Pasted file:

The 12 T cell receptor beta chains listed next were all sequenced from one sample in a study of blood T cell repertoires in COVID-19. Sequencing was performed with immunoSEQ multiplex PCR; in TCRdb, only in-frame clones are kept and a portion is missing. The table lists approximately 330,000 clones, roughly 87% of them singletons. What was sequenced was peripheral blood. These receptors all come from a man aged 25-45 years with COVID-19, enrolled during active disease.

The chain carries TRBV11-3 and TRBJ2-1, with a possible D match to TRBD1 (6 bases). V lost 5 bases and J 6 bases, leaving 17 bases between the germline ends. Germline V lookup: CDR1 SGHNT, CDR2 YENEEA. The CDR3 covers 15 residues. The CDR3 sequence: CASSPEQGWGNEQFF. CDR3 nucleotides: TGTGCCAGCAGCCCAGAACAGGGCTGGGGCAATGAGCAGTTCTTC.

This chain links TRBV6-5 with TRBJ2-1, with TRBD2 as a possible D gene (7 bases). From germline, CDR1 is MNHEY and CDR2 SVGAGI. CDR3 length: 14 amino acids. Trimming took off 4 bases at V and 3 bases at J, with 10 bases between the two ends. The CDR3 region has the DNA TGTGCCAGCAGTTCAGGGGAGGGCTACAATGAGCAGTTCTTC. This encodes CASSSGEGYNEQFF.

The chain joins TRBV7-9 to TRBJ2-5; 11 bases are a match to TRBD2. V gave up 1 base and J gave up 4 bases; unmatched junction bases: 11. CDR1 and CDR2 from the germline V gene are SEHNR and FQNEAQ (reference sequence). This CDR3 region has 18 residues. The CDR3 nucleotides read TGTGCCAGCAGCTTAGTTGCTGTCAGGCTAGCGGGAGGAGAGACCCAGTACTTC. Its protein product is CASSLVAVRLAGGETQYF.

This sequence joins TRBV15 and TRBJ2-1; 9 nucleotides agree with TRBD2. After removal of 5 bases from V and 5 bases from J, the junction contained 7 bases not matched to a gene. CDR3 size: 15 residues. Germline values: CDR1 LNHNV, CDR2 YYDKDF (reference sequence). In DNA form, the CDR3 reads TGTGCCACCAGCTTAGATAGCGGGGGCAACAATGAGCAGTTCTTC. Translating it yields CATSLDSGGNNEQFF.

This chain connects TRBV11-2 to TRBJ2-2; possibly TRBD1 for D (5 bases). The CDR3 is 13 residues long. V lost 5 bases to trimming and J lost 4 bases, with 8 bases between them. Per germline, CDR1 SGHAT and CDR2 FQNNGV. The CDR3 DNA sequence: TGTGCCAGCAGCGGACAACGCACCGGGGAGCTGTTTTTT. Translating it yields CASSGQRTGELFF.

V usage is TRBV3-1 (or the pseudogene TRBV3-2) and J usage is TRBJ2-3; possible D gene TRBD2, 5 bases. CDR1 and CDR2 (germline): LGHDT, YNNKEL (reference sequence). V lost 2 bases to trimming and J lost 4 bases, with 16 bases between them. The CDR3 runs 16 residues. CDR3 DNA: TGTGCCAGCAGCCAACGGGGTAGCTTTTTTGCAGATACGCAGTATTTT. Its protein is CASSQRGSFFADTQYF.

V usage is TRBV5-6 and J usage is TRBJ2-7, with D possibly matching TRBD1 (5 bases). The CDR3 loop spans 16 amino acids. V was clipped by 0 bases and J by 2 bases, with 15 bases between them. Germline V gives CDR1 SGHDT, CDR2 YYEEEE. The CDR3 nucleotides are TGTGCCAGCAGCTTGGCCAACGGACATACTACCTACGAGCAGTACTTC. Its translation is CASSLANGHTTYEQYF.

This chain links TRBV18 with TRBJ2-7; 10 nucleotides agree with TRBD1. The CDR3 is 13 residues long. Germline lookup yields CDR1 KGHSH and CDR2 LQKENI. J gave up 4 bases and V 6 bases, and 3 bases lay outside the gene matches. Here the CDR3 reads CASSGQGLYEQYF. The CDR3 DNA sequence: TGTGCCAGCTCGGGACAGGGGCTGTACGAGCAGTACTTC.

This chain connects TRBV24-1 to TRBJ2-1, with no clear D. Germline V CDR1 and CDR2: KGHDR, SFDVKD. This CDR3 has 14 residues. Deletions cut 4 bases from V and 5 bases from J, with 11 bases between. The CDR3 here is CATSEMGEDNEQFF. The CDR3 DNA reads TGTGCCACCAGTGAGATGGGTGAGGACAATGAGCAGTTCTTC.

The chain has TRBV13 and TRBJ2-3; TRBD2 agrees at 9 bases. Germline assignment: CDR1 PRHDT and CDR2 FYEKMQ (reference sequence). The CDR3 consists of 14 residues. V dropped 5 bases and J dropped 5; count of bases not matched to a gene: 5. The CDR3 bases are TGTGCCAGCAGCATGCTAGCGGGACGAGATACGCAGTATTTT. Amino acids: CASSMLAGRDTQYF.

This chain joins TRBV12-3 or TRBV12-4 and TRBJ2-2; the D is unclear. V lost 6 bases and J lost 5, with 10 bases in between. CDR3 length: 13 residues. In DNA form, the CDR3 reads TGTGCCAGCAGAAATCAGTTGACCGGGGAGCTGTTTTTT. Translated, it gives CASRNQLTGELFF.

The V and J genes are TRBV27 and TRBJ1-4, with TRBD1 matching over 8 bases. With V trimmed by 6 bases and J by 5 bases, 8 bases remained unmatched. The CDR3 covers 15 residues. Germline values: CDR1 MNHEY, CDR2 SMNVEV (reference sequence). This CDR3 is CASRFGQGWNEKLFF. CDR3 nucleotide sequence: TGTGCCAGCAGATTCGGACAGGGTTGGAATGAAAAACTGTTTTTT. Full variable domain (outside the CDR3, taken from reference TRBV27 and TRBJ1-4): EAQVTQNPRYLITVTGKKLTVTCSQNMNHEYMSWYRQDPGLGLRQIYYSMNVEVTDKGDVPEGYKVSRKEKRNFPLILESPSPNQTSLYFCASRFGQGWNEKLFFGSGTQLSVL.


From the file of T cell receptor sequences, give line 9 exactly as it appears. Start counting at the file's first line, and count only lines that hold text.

This chain links TRBV18 with TRBJ2-7; 10 nucleotides agree with TRBD1. The CDR3 is 13 residues long. Germline lookup yields CDR1 KGHSH and CDR2 LQKENI. J gave up 4 bases and V 6 bases, and 3 bases lay outside the gene matches. Here the CDR3 reads CASSGQGLYEQYF. The CDR3 DNA sequence: TGTGCCAGCTCGGGACAGGGGCTGTACGAGCAGTACTTC.